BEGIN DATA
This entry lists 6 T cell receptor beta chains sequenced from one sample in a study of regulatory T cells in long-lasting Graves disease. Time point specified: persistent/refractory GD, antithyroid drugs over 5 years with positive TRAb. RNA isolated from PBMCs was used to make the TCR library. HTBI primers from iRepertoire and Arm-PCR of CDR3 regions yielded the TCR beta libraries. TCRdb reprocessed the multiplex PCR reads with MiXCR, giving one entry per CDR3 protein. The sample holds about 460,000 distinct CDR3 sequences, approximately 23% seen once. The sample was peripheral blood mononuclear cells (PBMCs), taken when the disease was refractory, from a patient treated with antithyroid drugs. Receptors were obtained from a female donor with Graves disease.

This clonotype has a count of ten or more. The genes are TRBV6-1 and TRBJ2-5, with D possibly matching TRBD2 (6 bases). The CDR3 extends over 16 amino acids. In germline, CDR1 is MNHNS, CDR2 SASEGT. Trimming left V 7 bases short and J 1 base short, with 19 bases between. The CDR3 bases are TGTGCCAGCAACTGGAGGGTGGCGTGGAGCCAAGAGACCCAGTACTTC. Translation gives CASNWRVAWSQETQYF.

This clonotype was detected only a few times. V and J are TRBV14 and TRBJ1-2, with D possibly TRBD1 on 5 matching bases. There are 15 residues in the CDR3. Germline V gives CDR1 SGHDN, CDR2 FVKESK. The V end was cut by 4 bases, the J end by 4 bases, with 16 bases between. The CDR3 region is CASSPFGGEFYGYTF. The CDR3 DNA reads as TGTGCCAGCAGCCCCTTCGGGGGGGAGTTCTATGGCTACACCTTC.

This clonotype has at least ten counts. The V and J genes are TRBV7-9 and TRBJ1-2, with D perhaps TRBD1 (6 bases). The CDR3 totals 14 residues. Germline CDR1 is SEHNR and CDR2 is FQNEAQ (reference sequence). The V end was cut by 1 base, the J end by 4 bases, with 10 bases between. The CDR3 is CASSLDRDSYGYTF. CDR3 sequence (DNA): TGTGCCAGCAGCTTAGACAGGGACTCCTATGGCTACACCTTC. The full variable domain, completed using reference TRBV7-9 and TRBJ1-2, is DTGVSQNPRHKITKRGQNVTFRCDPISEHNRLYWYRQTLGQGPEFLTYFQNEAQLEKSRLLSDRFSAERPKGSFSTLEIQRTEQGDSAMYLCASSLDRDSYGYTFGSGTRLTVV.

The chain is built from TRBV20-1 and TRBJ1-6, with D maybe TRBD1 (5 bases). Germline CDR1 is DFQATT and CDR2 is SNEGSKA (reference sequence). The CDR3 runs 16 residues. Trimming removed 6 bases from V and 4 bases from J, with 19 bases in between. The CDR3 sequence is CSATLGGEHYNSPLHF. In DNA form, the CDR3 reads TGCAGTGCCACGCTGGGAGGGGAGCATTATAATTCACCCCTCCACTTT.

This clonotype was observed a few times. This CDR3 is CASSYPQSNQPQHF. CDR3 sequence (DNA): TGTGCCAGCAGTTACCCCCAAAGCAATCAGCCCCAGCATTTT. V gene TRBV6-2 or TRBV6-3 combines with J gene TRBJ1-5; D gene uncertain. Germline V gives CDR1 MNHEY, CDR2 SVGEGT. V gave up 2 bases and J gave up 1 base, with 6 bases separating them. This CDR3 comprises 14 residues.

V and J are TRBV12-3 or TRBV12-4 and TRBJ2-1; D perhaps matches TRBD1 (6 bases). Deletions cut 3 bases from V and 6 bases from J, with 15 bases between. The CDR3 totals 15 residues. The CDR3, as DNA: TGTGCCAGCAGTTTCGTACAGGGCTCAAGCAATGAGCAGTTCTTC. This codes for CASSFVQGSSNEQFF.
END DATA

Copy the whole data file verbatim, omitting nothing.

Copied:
This entry lists 6 T cell receptor beta chains sequenced from one sample in a study of regulatory T cells in long-lasting Graves disease. Time point specified: persistent/refractory GD, antithyroid drugs over 5 years with positive TRAb. RNA isolated from PBMCs was used to make the TCR library. HTBI primers from iRepertoire and Arm-PCR of CDR3 regions yielded the TCR beta libraries. TCRdb reprocessed the multiplex PCR reads with MiXCR, giving one entry per CDR3 protein. The sample holds about 460,000 distinct CDR3 sequences, approximately 23% seen once. The sample was peripheral blood mononuclear cells (PBMCs), taken when the disease was refractory, from a patient treated with antithyroid drugs. Receptors were obtained from a female donor with Graves disease.

This clonotype has a count of ten or more. The genes are TRBV6-1 and TRBJ2-5, with D possibly matching TRBD2 (6 bases). The CDR3 extends over 16 amino acids. In germline, CDR1 is MNHNS, CDR2 SASEGT. Trimming left V 7 bases short and J 1 base short, with 19 bases between. The CDR3 bases are TGTGCCAGCAACTGGAGGGTGGCGTGGAGCCAAGAGACCCAGTACTTC. Translation gives CASNWRVAWSQETQYF.

This clonotype was detected only a few times. V and J are TRBV14 and TRBJ1-2, with D possibly TRBD1 on 5 matching bases. There are 15 residues in the CDR3. Germline V gives CDR1 SGHDN, CDR2 FVKESK. The V end was cut by 4 bases, the J end by 4 bases, with 16 bases between. The CDR3 region is CASSPFGGEFYGYTF. The CDR3 DNA reads as TGTGCCAGCAGCCCCTTCGGGGGGGAGTTCTATGGCTACACCTTC.

This clonotype has at least ten counts. The V and J genes are TRBV7-9 and TRBJ1-2, with D perhaps TRBD1 (6 bases). The CDR3 totals 14 residues. Germline CDR1 is SEHNR and CDR2 is FQNEAQ (reference sequence). The V end was cut by 1 base, the J end by 4 bases, with 10 bases between. The CDR3 is CASSLDRDSYGYTF. CDR3 sequence (DNA): TGTGCCAGCAGCTTAGACAGGGACTCCTATGGCTACACCTTC. The full variable domain, completed using reference TRBV7-9 and TRBJ1-2, is DTGVSQNPRHKITKRGQNVTFRCDPISEHNRLYWYRQTLGQGPEFLTYFQNEAQLEKSRLLSDRFSAERPKGSFSTLEIQRTEQGDSAMYLCASSLDRDSYGYTFGSGTRLTVV.

The chain is built from TRBV20-1 and TRBJ1-6, with D maybe TRBD1 (5 bases). Germline CDR1 is DFQATT and CDR2 is SNEGSKA (reference sequence). The CDR3 runs 16 residues. Trimming removed 6 bases from V and 4 bases from J, with 19 bases in between. The CDR3 sequence is CSATLGGEHYNSPLHF. In DNA form, the CDR3 reads TGCAGTGCCACGCTGGGAGGGGAGCATTATAATTCACCCCTCCACTTT.

This clonotype was observed a few times. This CDR3 is CASSYPQSNQPQHF. CDR3 sequence (DNA): TGTGCCAGCAGTTACCCCCAAAGCAATCAGCCCCAGCATTTT. V gene TRBV6-2 or TRBV6-3 combines with J gene TRBJ1-5; D gene uncertain. Germline V gives CDR1 MNHEY, CDR2 SVGEGT. V gave up 2 bases and J gave up 1 base, with 6 bases separating them. This CDR3 comprises 14 residues.

V and J are TRBV12-3 or TRBV12-4 and TRBJ2-1; D perhaps matches TRBD1 (6 bases). Deletions cut 3 bases from V and 6 bases from J, with 15 bases between. The CDR3 totals 15 residues. The CDR3, as DNA: TGTGCCAGCAGTTTCGTACAGGGCTCAAGCAATGAGCAGTTCTTC. This codes for CASSFVQGSSNEQFF.